Meditation is a wonderful habit to start and a difficult habit to keep. The habit of meditation is one of the most powerful and simplest habits to start. You can meditate anywhere, and at any time. It will have beneficial effects. It is simple as paying attention to your breath while sitting in your car or sitting at the coffee shop or in the office while walking or bathing. It can take a minute or two. There’s no excuse for not doing it when you simplify the meditation habit.
- How to make it a habit?
Meditation can be practiced in different ways. The prime concern is to form the daily habit of meditation. Hence, the method will be as simple as possible.
- Dedicate at least 2-3 minutes a day. Start simply if you want the habit to stay. You can do it for 5 minutes if you feel good about it, but in all, you have to commit 2 minutes each day. This is important. Most people can meditate for 15-30 minutes. It is not a test of how strong you are. You need to form a long-lasting habit. Hence, start with just two-three minutes. Forming a habit with a small start is more likely to succeed. You can extend up to 5-7 minutes for 7 straight days, then 10 minutes for 14 straight days, then 15 minutes for 21 straight days.
- Pick a time and trigger. Not an exact time but a general time, like a morning when you wake up, or before the lunch hour. The trigger should be any activity from your daily routine like drinking your cup of coffee, brushing your teeth, having lunch, or arriving home from work. Establish a regular time to practice according to your schedule and mood. If you are a morning person, experiment it before breakfast. If evening fits your schedule, go for it. Begin with 2-3 minutes at a time. Later sit longer or frequently. Daily meditation can bring a regular cleansing and calm to your heart and mind.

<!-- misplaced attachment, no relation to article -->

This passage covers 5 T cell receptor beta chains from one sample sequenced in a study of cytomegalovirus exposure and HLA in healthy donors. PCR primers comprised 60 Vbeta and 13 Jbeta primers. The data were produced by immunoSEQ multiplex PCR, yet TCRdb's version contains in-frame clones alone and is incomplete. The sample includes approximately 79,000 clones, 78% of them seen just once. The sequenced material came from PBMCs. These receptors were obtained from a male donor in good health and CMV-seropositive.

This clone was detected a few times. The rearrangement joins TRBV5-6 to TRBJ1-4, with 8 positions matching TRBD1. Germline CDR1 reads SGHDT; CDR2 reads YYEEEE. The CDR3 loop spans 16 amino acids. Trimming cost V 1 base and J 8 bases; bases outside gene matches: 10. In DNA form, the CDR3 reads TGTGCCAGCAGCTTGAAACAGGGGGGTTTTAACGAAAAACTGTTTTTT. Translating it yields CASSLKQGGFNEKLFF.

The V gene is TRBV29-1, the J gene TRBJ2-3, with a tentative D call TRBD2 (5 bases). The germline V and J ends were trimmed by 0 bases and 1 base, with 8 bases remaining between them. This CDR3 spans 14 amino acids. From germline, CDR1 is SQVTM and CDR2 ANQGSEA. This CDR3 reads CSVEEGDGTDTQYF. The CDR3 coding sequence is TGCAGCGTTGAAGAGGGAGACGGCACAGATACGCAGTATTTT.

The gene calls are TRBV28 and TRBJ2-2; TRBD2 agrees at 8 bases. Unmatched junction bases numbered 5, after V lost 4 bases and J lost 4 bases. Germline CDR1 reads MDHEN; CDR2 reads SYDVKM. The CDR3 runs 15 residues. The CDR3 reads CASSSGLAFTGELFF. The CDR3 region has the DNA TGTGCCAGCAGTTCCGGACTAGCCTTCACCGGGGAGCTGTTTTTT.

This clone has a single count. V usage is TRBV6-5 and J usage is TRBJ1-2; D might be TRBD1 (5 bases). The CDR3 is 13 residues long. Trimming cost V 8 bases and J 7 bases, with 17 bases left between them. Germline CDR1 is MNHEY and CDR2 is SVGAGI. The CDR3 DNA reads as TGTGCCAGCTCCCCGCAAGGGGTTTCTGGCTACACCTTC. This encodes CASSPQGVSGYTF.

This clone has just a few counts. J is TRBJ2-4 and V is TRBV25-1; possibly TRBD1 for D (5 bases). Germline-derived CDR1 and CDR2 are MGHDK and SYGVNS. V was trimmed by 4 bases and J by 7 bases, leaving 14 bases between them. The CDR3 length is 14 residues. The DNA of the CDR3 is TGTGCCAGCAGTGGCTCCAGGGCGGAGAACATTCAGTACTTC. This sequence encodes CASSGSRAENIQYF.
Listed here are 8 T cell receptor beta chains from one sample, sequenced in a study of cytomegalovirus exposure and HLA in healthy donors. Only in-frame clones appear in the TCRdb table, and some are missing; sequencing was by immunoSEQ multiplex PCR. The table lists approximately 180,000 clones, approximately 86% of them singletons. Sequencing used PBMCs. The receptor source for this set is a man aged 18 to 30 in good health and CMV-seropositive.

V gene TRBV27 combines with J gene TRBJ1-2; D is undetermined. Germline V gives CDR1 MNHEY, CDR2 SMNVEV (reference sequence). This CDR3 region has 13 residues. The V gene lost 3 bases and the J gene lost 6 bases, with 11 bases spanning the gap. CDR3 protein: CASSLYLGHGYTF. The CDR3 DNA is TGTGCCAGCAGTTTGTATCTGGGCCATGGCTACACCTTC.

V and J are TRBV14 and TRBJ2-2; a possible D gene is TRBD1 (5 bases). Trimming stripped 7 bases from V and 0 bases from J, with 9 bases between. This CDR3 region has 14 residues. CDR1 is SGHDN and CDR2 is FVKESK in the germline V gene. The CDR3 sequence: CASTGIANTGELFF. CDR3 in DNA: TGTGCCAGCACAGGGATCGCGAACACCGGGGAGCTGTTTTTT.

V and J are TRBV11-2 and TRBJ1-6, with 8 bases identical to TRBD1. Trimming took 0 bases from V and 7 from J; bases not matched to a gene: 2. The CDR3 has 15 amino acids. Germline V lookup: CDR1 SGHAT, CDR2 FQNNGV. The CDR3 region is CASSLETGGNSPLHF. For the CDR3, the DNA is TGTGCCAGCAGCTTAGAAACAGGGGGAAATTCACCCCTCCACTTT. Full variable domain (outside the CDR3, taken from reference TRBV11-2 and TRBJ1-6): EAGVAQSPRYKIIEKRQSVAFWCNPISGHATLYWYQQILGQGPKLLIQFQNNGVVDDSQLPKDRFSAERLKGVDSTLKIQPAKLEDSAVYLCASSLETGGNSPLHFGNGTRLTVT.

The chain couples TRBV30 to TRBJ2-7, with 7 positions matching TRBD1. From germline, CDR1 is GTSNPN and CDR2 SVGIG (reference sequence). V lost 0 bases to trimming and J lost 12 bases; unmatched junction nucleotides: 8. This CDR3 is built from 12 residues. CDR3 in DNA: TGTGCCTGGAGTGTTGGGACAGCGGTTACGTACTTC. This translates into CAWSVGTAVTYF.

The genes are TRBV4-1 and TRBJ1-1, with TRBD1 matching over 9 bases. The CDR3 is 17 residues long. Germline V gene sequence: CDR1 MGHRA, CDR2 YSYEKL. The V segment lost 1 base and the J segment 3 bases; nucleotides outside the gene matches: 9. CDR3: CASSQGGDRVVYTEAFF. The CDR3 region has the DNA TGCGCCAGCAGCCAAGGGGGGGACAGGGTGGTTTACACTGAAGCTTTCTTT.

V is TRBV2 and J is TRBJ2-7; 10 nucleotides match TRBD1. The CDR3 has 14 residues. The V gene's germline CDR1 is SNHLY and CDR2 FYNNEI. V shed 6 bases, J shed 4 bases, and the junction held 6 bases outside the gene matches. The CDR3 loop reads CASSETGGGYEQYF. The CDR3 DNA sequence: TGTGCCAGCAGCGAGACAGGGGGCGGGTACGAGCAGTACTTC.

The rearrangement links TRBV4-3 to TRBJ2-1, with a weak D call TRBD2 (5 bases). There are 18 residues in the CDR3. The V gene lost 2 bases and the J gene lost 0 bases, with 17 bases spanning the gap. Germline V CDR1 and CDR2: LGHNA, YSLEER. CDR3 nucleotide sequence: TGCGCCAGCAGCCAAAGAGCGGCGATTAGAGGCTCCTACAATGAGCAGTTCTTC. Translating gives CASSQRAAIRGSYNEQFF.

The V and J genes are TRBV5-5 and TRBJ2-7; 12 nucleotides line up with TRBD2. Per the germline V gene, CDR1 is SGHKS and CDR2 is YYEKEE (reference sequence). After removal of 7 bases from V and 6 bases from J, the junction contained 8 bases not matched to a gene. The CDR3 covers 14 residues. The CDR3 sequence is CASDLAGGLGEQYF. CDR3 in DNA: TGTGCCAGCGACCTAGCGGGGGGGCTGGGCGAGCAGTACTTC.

- Find a quiet spot. Early morning is the preferable time for meditation. Others might find a spot in a park, in a corner of the bedroom or any other quiet spot in the home or on the beach or some other soothing setting. The place doesn’t matter as long as you can sit without any disturbance for a few minutes. Select a suitable spot for regular meditation. Take a cushion or chair. Arrange your surroundings so that it feels like a peaceful space. Let yourself enjoy creating this space for yourself.
- Sit comfortably. Don’t fuss too much – sitting arrangement, outfit, and what you sit on, etc. You can sit on a pillow on the floor, with back leaning against a wall or cross-legged. You can also sit on a chair or couch if sitting on the floor is uncomfortable. Zen practitioners often use a zafu (a round cushion filled with kapok or buckwheat). You can sit on a bare floor. Find a comfortable posture in which you can sit erect without being rigid. Let your body be firmly planted on the ground, hands resting, and eyes closed gently. Feel your body and consciously soften stress if any. Let go of any habitual thoughts or worries.